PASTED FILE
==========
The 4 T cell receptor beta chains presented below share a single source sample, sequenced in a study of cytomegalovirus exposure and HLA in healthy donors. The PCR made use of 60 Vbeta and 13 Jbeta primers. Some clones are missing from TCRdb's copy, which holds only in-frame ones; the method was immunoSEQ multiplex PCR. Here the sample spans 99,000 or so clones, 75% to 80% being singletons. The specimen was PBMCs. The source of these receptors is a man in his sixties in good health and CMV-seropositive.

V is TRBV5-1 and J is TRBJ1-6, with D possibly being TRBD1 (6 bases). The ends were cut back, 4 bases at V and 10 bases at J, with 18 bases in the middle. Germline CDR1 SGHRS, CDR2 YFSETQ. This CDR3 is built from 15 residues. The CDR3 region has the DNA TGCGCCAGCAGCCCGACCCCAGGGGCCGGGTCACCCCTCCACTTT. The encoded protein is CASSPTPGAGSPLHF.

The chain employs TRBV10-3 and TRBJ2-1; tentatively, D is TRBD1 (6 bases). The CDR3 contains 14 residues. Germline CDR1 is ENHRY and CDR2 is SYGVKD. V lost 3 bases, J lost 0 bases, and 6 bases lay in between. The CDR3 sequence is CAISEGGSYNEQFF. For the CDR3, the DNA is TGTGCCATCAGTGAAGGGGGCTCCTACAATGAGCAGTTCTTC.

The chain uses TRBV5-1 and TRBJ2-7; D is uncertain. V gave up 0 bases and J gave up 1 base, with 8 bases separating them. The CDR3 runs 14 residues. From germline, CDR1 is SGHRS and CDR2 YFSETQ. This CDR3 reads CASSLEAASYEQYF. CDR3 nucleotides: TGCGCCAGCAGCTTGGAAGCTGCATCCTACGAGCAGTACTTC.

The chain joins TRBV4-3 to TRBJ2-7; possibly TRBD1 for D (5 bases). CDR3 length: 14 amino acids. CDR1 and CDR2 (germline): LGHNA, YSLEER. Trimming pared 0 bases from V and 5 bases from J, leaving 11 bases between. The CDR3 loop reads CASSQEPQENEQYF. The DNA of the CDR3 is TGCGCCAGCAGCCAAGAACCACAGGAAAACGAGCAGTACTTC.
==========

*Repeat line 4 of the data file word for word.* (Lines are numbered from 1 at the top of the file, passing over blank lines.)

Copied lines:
The chain uses TRBV5-1 and TRBJ2-7; D is uncertain. V gave up 0 bases and J gave up 1 base, with 8 bases separating them. The CDR3 runs 14 residues. From germline, CDR1 is SGHRS and CDR2 YFSETQ. This CDR3 reads CASSLEAASYEQYF. CDR3 nucleotides: TGCGCCAGCAGCTTGGAAGCTGCATCCTACGAGCAGTACTTC.